|Topic Review (Newest First)|
|08-12-2014 10:14 PM|
Re: Bristol 41.1
Agree. Nice boat. Ted Hood designed some nice boats.
The Bristol 41.1 Sailboat : Bluewaterboats.org
|08-04-2014 11:49 AM|
Re: Bristol 41.1
|01-31-2014 06:55 PM|
Re: Bristol 41.1
Old thread I see but thought I would chime in. Better late than never! I own a 1981 41.1 cutter, aft cockpit. Rebuilt her from bottom to top as she had been rode hard and put up wet. We replaced almost everything but I do love this boat. She is tough, forgiving and pretty!
|01-20-2012 06:22 PM|
|JR828||Hi Dave. The plumbing in my boat was copper tubing. I had some bad repairs that were unacceptable to me so i ripped it all out and started over adding and subtracting to my taste. I do not like the setup for the forward head and thus removed and patched where the old faucet was and put in new sinks and corian counters with new hardware that is more functional. I also added a fresh water washdown in the anchor locker and added a shower at the stern.|
|01-20-2012 06:16 PM|
Originally Posted by chef2sail View Post
I found some history of soft deck around the chainplates on my 31.1 and have just re-sealed them, after finding rainwater leaking in.
So I'd keep an eye out for leaks and consider starting a rolling re-sealing of all deck fittings, which is what I plan to do this summer. Certainly if you find any leaks below, stamp on it straight away before the core suffers.
|01-20-2012 06:01 PM|
She is a recently reposwer boat with a 56 HP Yanmar. I actually like the setup of the 41.1 better than the 45. Thanks for the info on the decks, and fuel tanks. I had heard they were expensive to redo because of their location. She is in good condition and appears to be a well put together boat. What issues with pumbing have you found.
|01-20-2012 05:18 PM|
Originally Posted by JR828 View Post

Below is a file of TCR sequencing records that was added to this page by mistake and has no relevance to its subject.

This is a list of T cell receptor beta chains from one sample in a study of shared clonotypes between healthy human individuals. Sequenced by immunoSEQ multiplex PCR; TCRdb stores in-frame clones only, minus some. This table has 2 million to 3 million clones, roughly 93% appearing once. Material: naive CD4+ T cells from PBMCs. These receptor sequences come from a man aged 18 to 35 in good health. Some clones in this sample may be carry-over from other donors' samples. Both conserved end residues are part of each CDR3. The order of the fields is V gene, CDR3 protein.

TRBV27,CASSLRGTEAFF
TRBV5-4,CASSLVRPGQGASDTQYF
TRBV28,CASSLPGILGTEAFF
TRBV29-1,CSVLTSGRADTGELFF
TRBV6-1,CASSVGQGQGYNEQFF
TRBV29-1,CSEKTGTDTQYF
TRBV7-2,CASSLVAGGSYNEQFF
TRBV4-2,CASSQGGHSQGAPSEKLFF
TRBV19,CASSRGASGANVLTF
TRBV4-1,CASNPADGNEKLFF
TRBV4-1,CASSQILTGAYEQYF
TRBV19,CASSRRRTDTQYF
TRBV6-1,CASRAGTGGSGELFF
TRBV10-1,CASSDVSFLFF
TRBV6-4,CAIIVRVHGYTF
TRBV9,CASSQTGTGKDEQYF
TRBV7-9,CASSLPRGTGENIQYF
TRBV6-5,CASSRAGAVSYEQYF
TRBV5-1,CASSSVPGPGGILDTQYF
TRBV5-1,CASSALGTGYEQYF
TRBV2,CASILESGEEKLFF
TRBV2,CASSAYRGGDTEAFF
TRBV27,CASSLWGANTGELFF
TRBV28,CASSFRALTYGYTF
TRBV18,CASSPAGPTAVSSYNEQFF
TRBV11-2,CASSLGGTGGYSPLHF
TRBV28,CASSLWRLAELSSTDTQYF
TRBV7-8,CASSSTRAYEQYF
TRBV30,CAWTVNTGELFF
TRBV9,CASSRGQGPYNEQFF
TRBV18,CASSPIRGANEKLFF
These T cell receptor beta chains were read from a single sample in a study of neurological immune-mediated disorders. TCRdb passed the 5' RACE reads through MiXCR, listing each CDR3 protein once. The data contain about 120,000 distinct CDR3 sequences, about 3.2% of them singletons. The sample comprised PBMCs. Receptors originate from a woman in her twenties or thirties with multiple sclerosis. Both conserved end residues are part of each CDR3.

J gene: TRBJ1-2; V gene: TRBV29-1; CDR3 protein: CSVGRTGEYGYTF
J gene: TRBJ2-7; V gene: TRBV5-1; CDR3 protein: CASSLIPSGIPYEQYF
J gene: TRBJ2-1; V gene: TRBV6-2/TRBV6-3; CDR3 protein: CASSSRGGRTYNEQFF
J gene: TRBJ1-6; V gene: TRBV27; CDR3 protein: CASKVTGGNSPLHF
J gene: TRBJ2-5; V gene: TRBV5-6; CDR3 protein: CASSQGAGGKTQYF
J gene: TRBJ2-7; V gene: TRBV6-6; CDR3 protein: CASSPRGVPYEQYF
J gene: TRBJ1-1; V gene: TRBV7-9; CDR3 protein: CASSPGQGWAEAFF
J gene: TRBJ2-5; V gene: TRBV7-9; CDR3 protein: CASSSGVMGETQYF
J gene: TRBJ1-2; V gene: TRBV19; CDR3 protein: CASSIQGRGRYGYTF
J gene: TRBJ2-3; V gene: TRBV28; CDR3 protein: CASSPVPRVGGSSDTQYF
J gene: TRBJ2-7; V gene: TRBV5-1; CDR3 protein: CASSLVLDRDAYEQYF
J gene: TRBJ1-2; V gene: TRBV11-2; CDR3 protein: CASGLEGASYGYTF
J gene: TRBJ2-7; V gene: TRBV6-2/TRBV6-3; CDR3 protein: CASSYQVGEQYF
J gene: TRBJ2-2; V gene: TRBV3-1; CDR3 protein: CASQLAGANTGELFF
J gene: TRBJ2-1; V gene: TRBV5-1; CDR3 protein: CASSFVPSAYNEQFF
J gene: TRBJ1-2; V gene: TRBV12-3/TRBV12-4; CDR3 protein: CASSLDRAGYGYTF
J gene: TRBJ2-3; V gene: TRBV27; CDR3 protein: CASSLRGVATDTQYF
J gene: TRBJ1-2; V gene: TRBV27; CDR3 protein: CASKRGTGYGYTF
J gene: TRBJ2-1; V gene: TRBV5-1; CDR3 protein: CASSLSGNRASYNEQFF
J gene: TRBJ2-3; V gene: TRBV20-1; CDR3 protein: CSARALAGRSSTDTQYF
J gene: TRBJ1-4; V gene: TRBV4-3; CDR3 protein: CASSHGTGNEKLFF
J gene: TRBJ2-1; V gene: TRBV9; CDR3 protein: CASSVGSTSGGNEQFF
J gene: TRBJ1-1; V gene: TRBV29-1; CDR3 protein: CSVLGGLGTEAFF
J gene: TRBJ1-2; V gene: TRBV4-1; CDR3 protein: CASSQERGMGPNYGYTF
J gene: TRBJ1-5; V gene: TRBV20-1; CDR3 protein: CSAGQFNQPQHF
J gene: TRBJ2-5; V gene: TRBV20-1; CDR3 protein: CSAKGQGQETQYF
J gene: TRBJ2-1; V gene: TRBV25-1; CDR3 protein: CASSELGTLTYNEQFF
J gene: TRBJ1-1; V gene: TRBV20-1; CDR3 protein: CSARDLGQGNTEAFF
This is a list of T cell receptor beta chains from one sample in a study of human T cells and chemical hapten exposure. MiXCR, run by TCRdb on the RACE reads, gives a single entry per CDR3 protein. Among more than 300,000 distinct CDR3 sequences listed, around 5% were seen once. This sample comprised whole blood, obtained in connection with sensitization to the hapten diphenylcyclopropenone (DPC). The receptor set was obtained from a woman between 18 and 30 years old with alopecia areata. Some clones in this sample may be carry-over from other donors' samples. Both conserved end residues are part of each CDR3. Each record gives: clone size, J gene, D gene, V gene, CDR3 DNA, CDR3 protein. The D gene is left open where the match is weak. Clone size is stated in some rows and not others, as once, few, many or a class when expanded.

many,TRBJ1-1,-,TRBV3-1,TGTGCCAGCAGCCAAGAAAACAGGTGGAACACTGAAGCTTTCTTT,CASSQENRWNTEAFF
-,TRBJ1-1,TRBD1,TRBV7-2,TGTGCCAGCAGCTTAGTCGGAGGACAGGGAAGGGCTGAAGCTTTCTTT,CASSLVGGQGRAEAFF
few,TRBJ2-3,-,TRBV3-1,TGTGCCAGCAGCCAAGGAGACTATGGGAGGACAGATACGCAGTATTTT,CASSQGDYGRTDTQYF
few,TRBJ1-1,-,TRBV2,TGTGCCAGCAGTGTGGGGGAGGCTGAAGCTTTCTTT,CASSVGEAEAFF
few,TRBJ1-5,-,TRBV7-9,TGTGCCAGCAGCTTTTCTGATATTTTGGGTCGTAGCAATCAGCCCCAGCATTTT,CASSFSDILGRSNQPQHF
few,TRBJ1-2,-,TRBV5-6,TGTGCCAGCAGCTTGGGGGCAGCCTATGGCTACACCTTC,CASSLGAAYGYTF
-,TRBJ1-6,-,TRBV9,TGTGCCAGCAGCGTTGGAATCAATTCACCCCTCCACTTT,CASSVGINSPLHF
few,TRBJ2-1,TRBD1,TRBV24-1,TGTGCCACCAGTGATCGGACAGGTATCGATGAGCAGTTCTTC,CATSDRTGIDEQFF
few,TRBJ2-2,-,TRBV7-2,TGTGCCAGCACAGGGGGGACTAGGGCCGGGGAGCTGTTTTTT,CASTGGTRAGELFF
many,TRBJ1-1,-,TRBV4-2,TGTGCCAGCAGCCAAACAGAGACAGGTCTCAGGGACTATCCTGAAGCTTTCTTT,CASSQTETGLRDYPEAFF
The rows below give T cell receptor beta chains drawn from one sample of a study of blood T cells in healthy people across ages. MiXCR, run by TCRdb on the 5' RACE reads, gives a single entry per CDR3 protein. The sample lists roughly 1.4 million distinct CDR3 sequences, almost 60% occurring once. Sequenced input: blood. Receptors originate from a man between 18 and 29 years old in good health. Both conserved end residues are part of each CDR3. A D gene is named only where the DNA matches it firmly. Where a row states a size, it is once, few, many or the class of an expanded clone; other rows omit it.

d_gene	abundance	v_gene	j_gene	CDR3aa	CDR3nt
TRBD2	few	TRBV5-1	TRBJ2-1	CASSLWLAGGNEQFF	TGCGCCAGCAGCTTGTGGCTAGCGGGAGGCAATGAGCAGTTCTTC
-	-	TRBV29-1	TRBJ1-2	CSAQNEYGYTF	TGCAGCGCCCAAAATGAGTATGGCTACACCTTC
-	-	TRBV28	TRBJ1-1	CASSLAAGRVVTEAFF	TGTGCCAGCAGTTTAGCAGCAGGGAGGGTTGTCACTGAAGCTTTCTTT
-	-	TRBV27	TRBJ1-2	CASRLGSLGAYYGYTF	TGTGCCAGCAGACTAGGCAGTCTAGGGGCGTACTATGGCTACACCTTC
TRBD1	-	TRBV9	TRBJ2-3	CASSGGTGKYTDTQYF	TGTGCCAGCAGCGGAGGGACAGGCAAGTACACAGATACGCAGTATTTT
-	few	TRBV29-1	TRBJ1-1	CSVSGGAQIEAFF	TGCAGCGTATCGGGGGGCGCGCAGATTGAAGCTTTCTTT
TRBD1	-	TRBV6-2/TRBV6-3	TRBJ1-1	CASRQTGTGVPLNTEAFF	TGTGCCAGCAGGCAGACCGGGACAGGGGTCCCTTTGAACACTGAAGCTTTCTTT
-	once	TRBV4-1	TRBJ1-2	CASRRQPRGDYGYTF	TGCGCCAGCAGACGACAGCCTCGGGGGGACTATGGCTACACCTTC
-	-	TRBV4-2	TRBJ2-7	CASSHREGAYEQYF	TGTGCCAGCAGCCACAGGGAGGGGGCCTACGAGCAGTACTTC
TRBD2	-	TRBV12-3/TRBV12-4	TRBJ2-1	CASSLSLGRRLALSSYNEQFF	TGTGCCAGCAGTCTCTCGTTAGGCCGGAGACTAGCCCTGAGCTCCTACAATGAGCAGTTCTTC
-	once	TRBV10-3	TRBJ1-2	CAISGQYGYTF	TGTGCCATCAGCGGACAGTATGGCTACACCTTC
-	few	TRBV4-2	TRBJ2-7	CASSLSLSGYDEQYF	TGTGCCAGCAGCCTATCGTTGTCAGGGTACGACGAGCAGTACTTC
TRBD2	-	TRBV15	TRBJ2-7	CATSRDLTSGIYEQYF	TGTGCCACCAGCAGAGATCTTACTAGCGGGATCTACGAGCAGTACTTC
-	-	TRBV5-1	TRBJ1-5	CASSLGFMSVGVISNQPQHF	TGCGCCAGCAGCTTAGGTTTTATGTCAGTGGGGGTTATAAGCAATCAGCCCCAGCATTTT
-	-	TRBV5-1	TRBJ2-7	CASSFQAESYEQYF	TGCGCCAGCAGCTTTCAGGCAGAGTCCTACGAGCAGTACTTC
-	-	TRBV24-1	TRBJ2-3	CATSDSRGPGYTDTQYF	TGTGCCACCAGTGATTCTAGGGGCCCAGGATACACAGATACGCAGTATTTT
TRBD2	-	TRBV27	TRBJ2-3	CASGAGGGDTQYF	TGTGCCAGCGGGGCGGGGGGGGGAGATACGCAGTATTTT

Just had the bottom stripped (due to lack of adhesion of the old paint) and painted on mine, not one single solitary blister on the whole bottom.
Then you hear about 5 year old Beneteaus with blisters and cracking gelcoat.
|01-20-2012 04:38 PM|
|JR828||The great thing about the 41.1 is that the fuel tanks are under the aft berth which is cheaper and easier to replace. I love the 45 and seriously looked into buying one but leaky fuel tanks in the keel and the extreme cost to replace them killed the deal.|
|01-20-2012 04:32 PM|
|JR828||Hi Dave . Yes I do occasionally review old posts. First of all, I love the boat and am constantly in awe of the quality of construction. Having owned the boat for two years now, I would agree that the water and fuel tanks should be closely examined. Look at the pennant at the centerboard, and wear of the gelcoat in the decks. I also had issues with welds failing at the bow and stern rails causing me to ave to remove and rewelded and then reattach. The plumbing system is antiquated too and probably needs to be removed and updated. Has the boat you're looking at been repowered?|
|01-19-2012 12:25 PM|
|killarney_sailor||We have a Bristol 45.5 which is very similar. Have a particular look at the tankage. The quality of the materials is exceptional - our water tanks are Monel, but there are issues with the welding and attachment of hose fittings. On the 45.5, there were two very large fuel tanks that generally have had to be replaced and replacement is a very costly undertaking since you need to take apart a lot of the interior to get the old tanks out. Other than that, I am not aware of issues particular to these boats so it is more a general question of the quality/upkeep of a particular boat. Also look at where the anchor windlass is located. Our windlass was way forward, in front of the ondeck locker. This meant that the chain fell onto the slope of the overhang and it was not steep enough to fall backward into the chain locker so it castled and jammed. Someone had to be in the v-berth to pull the chain backward with a boat hook as it came in. That was a major PITA. We bought a new windlass and positioned it just after of the decklocker so the chain has about 4' to drop. Also, gets the weigtht back which is a good thing.|
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